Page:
apache: denial of service

Package(s):apache CVE #(s):
Created:May 11, 2006 Updated:May 17, 2006
Description: There a bug involving Apache 1.3.35 and glib concerning wildcards in Include directives. If an Include statement is issued in an already included file, Apache can be caused to crash.
Alerts:
Slackware SSA:2006-130-01 apache 2006-05-11

Comments (1 posted)

kernel: multiple vulnerabilities

Package(s):kernel CVE #(s):CVE-2006-2271 CVE-2006-2272 CVE-2006-2274 CVE-2006-2275 CVE-2006-1864
Created:May 12, 2006 Updated:July 13, 2006
Description: Multiple vulnerabilities in the Linux have been found.
  • An error in the Stream Control Transmission Protocol (SCTP) code that uses incorrect state table entries when certain ECNE chunks are received in CLOSED state, could be exploited by attackers to cause a kernel panic via a specially crafted packet.
  • An error exist when handling incoming IP-fragmented SCTP control chunks, which could be exploited by attackers to cause a kernel panic via a specially crafted packet.
  • Linux SCTP (lksctp) allows remote attackers to cause a denial of service (infinite recursion and crash) via a packet that contains two or more DATA fragments, which causes an skb pointer to refer back to itself when the full message is reassembled, leading to infinite recursion in the sctp_skb_pull function
  • Linux SCTP (lksctp) allows remote attackers to cause a denial of service (deadlock) via a large number of small messages to a receiver application that cannot process the messages quickly enough, which leads to "spillover of the receive buffer."
  • A vulnerability has been identified due to an input validation error when processing arguments containing backslash ("\\") characters passed to certain commands (e.g. "cd"), which could be exploited by authenticated attackers to escape chroot restrictions for a CIFS or SMBFS mounted filesystem.
Alerts:
Red Hat RHSA-2006:0580-01 kernel 2006-07-13
Red Hat RHSA-2006:0579-01 kernel 2006-07-13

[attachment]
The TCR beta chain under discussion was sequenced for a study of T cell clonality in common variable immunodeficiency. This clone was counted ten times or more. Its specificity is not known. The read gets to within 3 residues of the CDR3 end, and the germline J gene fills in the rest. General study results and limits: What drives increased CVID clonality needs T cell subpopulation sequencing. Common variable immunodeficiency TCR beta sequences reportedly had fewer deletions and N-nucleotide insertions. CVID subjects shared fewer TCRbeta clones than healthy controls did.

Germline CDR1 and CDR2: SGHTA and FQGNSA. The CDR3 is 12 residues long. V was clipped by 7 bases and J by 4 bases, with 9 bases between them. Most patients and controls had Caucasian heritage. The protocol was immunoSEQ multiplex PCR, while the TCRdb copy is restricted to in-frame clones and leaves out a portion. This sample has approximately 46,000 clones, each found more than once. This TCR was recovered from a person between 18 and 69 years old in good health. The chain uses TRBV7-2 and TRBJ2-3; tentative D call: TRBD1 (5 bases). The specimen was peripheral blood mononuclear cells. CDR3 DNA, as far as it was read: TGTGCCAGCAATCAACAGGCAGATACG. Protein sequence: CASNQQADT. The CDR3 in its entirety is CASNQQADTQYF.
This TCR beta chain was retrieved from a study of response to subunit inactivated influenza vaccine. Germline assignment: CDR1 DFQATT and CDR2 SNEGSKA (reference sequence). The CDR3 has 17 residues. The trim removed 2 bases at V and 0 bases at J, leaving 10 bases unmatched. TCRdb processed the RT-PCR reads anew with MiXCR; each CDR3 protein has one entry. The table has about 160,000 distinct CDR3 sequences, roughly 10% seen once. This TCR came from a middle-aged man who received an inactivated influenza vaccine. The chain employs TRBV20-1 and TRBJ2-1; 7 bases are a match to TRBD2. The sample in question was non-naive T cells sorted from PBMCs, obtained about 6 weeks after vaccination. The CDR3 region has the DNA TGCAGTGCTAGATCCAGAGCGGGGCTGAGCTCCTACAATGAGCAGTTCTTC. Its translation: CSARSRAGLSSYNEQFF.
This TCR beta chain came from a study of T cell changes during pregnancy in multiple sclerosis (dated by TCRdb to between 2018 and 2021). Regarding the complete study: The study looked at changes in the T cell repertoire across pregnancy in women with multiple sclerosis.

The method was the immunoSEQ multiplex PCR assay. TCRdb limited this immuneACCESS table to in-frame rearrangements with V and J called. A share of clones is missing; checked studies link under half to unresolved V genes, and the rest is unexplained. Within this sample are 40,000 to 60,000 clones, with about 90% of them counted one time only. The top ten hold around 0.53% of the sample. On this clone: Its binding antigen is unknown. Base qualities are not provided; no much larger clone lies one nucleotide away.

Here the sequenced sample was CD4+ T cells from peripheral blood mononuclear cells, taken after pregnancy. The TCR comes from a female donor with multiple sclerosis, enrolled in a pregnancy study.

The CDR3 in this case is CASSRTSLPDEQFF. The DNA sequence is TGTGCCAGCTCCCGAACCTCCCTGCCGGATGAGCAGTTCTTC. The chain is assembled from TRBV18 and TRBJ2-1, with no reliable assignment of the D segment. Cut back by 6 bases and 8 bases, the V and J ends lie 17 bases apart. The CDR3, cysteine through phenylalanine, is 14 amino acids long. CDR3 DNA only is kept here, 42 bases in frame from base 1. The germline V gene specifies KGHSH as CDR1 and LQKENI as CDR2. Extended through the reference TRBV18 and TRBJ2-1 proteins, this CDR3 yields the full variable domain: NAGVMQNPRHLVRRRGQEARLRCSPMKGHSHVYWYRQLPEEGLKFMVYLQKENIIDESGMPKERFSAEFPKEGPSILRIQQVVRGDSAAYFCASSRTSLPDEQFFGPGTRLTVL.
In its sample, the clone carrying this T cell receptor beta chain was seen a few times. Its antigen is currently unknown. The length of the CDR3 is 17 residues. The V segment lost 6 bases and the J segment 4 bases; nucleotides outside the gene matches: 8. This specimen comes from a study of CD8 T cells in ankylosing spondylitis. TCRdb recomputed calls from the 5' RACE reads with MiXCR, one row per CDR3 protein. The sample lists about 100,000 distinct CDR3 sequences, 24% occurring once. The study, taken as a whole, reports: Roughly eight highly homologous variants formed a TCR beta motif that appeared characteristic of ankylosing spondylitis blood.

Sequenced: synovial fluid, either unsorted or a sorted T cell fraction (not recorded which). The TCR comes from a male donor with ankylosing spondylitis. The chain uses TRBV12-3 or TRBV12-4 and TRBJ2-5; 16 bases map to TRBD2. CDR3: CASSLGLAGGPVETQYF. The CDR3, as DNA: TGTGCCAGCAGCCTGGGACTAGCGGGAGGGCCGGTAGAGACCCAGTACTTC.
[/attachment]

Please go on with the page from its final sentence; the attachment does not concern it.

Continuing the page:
Debian DSA-1103-1 kernel-source-2.6.8 2006-06-27
SuSE SUSE-SA:2006:028 kernel 2006-05-31
Red Hat RHSA-2006:0493-01 kernel 2006-05-24
Mandriva MDKSA-2006:086 kernel 2006-05-18
Trustix TSLSA-2006-0026 kernel 2006-05-12

Comments (none posted)

phpldapadmin: cross-site scripting

Package(s):phpldapadmin CVE #(s):CVE-2006-2016
Created:May 15, 2006 Updated:May 17, 2006
Description: Several cross-site scripting vulnerabilities have been discovered in phpLDAPadmin, a web based interface for administering LDAP servers, that allows remote attackers to inject arbitrary web script or HTML.
Alerts:
Debian DSA-1057-1 phpldapadmin 2006-05-15

Comments (none posted)

quagga: multiple vulnerabilities

Package(s):quagga CVE #(s):CVE-2006-2223 CVE-2006-2224 CVE-2006-2276
Created:May 15, 2006 Updated:July 24, 2006
Description: Paul Jakma discovered that Quagga's ripd daemon did not properly handle authentication of RIPv1 requests. If the RIPv1 protocol had been disabled, or authentication for RIPv2 had been enabled, ripd still replied to RIPv1 requests, which could lead to information disclosure. (CVE-2006-2223)

Paul Jakma also noticed that ripd accepted unauthenticated RIPv1 response packets if RIPv2 was configured to require authentication and both protocols were allowed. A remote attacker could exploit this to inject arbitrary routes. (CVE-2006-2224)

Fredrik Widell discovered that Quagga did not properly handle certain invalid 'sh ip bgp' commands. By sending special commands to Quagga, a remote attacker with telnet access to the Quagga server could exploit this to trigger an endless loop in the daemon (Denial of Service). (CVE-2006-2276)

Alerts:
Fedora FEDORA-2006-845 quagga 2006-07-22
Fedora FEDORA-2006-843 quagga 2006-07-22
Red Hat RHSA-2006:0533-01 zebra 2006-06-01
Red Hat RHSA-2006:0525-01 quagga 2006-06-01
Gentoo 200605-15 quagga 2006-05-21
Debian DSA-1059-1 quagga 2006-05-19
Ubuntu USN-284-1 quagga 2006-05-15

Comments (1 posted)

vnc: authentication bypass

Package(s):vnc CVE #(s):
Created:May 16, 2006 Updated:May 17, 2006
Description: It was possible to bypass vnc authentication in version 4.1.1.
Alerts:
Fedora FEDORA-2006-557 vnc 2006-05-16
Fedora FEDORA-2006-558 vnc 2006-05-16

Comments (none posted)

webcalendar: information disclosure

Package(s):webcalendar CVE #(s):CVE-2006-2247
Created:May 15, 2006 Updated:May 17, 2006
Description: David Maciejak noticed that webcalendar, a PHP-Based multi-user calendar, returns different error messages on login attempts for an invalid password and a non-existing user, allowing remote attackers to gain information about valid usernames.
Alerts:
Debian DSA-1056-1 webcalendar 2006-05-15

Comments (none posted)